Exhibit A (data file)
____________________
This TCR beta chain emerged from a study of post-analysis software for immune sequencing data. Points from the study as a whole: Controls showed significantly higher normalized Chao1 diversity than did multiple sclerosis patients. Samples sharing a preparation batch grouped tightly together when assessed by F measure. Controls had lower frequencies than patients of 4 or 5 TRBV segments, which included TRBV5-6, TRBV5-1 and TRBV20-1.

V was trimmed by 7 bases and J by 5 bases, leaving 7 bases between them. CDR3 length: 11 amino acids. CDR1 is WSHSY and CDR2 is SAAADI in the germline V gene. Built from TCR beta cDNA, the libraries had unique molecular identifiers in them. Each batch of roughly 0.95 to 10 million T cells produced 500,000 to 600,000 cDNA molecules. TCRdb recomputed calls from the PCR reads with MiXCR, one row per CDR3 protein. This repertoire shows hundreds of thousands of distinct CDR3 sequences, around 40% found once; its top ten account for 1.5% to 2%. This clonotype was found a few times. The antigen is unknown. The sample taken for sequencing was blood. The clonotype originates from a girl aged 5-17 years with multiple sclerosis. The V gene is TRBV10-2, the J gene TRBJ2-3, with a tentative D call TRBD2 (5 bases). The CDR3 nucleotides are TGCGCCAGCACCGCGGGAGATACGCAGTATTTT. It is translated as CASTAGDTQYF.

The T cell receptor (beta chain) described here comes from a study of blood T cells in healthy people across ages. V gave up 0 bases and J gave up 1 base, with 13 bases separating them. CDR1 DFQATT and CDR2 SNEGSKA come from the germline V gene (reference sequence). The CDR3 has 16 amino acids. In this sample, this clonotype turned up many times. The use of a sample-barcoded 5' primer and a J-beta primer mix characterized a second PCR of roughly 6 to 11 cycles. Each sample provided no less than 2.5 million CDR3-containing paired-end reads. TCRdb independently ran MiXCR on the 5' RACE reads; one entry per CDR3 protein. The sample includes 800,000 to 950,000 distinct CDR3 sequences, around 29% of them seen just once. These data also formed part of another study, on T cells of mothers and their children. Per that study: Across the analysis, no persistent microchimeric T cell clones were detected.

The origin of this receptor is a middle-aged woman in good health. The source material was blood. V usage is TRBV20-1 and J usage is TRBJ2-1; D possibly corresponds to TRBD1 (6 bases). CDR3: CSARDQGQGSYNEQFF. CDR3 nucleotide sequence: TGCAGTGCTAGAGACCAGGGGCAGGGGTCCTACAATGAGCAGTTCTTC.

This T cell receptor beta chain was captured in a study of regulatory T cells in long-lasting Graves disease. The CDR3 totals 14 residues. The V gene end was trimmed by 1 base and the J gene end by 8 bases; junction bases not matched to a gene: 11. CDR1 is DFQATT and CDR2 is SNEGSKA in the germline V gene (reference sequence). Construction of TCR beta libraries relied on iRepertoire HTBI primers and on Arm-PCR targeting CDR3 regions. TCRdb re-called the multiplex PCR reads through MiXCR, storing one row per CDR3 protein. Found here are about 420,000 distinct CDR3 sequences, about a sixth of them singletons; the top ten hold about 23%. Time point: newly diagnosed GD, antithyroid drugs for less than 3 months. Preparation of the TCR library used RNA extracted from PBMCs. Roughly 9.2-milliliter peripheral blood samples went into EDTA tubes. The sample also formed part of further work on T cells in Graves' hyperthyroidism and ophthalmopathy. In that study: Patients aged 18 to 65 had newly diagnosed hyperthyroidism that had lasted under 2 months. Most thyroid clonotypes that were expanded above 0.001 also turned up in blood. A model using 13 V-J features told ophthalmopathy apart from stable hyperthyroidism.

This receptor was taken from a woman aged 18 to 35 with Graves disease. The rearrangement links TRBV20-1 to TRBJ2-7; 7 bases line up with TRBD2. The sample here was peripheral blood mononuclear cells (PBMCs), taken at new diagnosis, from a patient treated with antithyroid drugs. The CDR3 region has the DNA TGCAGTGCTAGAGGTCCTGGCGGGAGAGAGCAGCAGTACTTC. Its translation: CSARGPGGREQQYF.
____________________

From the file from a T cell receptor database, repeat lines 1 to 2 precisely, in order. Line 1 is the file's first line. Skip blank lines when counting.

This TCR beta chain emerged from a study of post-analysis software for immune sequencing data. Points from the study as a whole: Controls showed significantly higher normalized Chao1 diversity than did multiple sclerosis patients. Samples sharing a preparation batch grouped tightly together when assessed by F measure. Controls had lower frequencies than patients of 4 or 5 TRBV segments, which included TRBV5-6, TRBV5-1 and TRBV20-1.

V was trimmed by 7 bases and J by 5 bases, leaving 7 bases between them. CDR3 length: 11 amino acids. CDR1 is WSHSY and CDR2 is SAAADI in the germline V gene. Built from TCR beta cDNA, the libraries had unique molecular identifiers in them. Each batch of roughly 0.95 to 10 million T cells produced 500,000 to 600,000 cDNA molecules. TCRdb recomputed calls from the PCR reads with MiXCR, one row per CDR3 protein. This repertoire shows hundreds of thousands of distinct CDR3 sequences, around 40% found once; its top ten account for 1.5% to 2%. This clonotype was found a few times. The antigen is unknown. The sample taken for sequencing was blood. The clonotype originates from a girl aged 5-17 years with multiple sclerosis. The V gene is TRBV10-2, the J gene TRBJ2-3, with a tentative D call TRBD2 (5 bases). The CDR3 nucleotides are TGCGCCAGCACCGCGGGAGATACGCAGTATTTT. It is translated as CASTAGDTQYF.